C# String with Programming Examples

C# String:

C# String with Programming Examples:-There are two classes in C# with a clear division of tasks for working with strings: String and StringBuilder. Typically, in C#, strings are created as objects of the String class. The String class is easy to use and equipped with many useful methods. It is also thread-safe and so far into the Language integrates that strings appear almost like a primitive data type. However, this has convenience a price: String objects are immutable, i.e. once they have been created, the String object represented by the string can no longer be changed.  For cases in which strings are built up dynamically piece by piece or multiple insertions and Therefore, there is a second class: StringBuilder.

C# String generation:

Strings are represented in C# by objects of the String class. The class String only occurs rarely in direct appearance, because the strings are so well integrated into the language that they can hardly be seen as objects are to be perceived. String variables are usually assigned the keyword instead of the type of the String class string defined. And instead of using new, the string objects themselves are preferably indirectly Literal generates:

A string object is generated internally for each string literal. The references to the String objects are stored in the string variables. The above syntax is not just a convenient alternative to string generation using new and a constructor call. For empty strings or strings from literals, it is even the only viable option, because the class c# String does not provide any constructors for these tasks. The public constructors of C# String serve exclusively to generate strings from characters, character arrays and in unsafe code also from pointers to characters or character codes.

C# String literals:

String literals are enclosed in double quotation marks.

Each string literal is followed by an object of the String class in C#.

C# String Escape sequences:

You can use escape sequences within a C# string, to insert non-displayable characters such as line breaks or tabs or to display, that a trailing function character such as the double quotation mark or the escape character is not to be regarded as a function sign, but as a literal sign:

Program Example: how to use a backslash in c# Escape sequence:


@ Literals:

If you precede a string literal with the @ sign, the literal is not escaped parsed. Instead, everything is between the opening and closing quotation marks interpreted as literal characters – including any tabs or line breaks!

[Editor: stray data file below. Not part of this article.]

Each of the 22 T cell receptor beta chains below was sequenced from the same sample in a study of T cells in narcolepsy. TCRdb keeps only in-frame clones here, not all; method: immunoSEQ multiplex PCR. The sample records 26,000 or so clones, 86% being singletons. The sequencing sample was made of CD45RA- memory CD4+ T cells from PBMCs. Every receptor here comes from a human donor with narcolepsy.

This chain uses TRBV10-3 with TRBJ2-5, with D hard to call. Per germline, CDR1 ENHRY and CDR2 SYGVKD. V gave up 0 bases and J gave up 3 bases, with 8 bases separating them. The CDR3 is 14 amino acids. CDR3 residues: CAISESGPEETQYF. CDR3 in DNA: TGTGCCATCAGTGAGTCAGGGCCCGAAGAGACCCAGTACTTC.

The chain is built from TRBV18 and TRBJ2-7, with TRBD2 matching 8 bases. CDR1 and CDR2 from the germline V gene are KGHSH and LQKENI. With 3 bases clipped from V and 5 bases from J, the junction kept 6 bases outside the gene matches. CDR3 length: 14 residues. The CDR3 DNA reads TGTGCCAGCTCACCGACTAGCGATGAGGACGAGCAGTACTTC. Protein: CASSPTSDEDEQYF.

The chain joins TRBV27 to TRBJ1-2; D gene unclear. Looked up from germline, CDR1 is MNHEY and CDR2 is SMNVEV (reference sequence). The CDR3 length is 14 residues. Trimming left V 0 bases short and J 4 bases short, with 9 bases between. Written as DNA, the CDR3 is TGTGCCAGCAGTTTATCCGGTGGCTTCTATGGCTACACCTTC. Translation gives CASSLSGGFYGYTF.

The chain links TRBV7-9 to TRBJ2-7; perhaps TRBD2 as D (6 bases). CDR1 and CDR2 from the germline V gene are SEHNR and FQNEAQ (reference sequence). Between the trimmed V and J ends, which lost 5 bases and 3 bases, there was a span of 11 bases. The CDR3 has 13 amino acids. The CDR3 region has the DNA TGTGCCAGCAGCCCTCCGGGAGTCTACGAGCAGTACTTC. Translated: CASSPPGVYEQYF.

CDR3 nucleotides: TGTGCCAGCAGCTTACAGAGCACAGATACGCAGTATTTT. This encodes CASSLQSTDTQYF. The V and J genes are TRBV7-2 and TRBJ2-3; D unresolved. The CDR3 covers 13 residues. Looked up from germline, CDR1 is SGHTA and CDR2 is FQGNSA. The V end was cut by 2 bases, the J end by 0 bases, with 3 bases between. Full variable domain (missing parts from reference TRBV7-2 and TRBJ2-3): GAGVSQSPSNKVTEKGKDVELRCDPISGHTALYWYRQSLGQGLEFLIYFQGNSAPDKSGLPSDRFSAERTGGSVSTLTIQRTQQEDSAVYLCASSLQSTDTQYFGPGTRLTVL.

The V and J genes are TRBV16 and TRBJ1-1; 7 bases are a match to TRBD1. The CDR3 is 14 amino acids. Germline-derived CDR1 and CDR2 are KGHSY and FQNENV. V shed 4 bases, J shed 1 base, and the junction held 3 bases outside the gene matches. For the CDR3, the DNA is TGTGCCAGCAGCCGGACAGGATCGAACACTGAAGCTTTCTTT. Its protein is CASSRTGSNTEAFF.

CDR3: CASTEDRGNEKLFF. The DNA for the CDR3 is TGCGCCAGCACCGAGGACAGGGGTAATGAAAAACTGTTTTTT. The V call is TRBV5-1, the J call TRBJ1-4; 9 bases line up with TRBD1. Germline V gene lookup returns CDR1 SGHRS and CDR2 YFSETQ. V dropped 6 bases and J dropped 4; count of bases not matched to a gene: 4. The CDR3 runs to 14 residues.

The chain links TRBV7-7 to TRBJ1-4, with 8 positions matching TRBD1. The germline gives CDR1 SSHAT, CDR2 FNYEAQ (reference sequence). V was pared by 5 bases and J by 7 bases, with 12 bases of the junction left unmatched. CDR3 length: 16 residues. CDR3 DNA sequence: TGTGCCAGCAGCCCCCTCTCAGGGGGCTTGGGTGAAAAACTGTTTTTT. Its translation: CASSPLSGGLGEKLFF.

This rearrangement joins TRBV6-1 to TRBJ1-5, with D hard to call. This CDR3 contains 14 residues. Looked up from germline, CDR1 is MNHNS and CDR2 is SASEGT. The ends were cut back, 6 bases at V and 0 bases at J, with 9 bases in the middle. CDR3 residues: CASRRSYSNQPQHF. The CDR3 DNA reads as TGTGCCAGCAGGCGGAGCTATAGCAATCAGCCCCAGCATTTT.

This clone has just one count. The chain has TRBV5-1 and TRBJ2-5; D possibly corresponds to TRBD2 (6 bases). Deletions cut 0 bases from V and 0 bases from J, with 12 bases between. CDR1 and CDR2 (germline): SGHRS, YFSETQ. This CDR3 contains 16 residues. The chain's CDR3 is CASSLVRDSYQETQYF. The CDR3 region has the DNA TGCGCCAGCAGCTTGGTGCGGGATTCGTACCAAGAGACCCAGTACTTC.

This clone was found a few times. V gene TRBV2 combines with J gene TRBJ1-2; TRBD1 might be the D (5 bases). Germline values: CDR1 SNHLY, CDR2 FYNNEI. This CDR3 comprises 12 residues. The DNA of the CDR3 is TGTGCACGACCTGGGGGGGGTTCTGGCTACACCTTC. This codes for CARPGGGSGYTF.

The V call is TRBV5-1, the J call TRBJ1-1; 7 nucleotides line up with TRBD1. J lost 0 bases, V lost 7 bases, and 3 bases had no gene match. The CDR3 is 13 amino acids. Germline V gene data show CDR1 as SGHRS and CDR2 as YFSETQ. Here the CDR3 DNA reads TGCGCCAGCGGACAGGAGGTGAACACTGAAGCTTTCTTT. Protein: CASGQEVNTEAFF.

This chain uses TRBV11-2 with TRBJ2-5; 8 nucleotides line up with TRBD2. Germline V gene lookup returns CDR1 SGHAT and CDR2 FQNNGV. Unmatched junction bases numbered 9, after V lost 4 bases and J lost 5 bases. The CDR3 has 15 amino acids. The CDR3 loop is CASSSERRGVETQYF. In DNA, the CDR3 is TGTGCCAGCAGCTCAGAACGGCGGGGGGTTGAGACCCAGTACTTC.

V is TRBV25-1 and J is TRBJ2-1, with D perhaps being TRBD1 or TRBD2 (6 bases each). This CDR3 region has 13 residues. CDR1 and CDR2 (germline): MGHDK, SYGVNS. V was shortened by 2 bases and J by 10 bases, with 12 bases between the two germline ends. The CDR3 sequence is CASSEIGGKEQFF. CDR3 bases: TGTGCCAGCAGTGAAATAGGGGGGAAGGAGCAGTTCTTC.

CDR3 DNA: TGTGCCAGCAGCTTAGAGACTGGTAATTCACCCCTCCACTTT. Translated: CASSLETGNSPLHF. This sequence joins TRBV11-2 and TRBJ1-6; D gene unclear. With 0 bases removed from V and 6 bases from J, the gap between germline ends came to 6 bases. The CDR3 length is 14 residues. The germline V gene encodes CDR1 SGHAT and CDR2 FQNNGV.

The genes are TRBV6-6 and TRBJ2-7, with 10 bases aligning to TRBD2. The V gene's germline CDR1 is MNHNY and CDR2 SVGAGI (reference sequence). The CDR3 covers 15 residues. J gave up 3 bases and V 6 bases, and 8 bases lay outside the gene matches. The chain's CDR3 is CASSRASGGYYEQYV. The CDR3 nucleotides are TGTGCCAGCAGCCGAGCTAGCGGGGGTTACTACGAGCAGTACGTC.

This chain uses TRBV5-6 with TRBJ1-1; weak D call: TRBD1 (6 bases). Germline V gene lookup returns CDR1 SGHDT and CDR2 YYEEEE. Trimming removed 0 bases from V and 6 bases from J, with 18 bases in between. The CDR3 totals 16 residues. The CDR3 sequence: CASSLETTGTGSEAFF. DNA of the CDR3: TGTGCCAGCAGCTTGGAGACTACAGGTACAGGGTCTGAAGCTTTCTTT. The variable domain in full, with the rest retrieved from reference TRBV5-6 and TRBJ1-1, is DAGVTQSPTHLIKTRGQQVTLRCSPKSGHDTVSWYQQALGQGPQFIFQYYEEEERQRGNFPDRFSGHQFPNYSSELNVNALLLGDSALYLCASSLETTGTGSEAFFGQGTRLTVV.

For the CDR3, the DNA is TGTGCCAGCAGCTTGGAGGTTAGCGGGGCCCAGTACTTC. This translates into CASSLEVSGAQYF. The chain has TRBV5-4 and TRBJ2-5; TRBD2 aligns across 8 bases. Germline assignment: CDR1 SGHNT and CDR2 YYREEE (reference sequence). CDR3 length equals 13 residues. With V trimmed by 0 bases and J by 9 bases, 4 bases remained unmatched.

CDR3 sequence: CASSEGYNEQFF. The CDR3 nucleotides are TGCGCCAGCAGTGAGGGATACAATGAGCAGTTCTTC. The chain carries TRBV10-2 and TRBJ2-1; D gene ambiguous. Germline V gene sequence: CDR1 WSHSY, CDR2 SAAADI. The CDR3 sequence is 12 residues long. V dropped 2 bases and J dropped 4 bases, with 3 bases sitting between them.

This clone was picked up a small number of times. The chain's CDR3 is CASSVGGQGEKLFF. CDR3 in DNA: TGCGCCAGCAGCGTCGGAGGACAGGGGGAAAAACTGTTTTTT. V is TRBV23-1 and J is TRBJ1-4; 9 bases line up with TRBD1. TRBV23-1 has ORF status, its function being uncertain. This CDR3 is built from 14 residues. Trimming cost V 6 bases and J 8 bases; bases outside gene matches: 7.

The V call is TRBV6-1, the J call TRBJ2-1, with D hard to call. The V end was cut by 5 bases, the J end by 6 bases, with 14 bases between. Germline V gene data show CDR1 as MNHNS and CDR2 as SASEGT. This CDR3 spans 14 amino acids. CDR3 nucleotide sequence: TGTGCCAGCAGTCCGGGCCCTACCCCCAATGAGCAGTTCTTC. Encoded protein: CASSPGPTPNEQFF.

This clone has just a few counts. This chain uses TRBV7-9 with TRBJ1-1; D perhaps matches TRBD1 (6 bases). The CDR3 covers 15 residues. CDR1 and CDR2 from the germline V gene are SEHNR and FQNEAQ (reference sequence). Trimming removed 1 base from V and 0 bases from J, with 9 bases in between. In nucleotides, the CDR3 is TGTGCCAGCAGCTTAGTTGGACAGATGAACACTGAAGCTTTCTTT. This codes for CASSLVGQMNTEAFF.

@ Literals simplify the specification of directory paths

as well as the formatting of strings using indentations and breaks:

program Example: how to @ in C# escape sequence:


Line breaks:

In principle, string literals cannot span several lines:

If you precede the literal with the @ sign, you can write it over multiple lines, but you can then the breaks and the indenting spaces become part of the string literal. Is this not desired, so the string literal should only be distributed over several Lines are distributed, split the text into several C# string literals, which you connect with the + operator:

Conversely, if you want to incorporate breaks in a string without breaking the string in the source code, insert the break in the form of the escape sequence \ n:

C# Strings Pooling:

String literals are generated internally as string objects. It is therefore possible, for example, for string Literals to call the instance methods defined in C# String:

However, a separate object is not necessarily created for each string literal. If the compiler determines that there is already an object for a requested literal, no new object is created, but the Reference to the existing object returned (string pooling). Programming with strings will thus more efficient and more memory-saving.

String objects created by one of the constructors of the String class or as the result of one of the String methods are returned, do not take part in the internal pooling by default. But you can use the String method Intern() to generate an »interned« twin string:

You can use the IsInterned() method to check whether a string is participating in internal pooling.

C# String comparisons:

Strings are always compared lexicographically, that is, the two strings are compared from the beginning scroll backwards and compare character by character. If all characters are identical, the decides Length of the strings.

Equality and inequality:

You can determine the equality or inequality of two strings with the operators == and! = Or with the Determine the Equals() C# string method. Both the operators and the Equals() methods strictly compare the characters in the strings based on their ordinal numbers in Unicode.

Size comparisons:

For C# string comparisons, which also involve a lexicographical classification of the compared strings the instance method CompareTo() and the static method Compare() are available.

Both methods return an integer value less than, equal to or greater than 0 as a result:

  • <0, strA smaller strB
  • 0, strA equal strB
  • 0, strA greater strB

Both methods do not only compare according to the position of the characters in Unicode, but also taking into account of the alphabet and linguistic peculiarities of the current culture (classification of umlauts, Lower case letters are smaller than upper case letters etc.). This also applies to the overloaded versions from Compare():

Is not case-sensitive if true is passed as the third argument.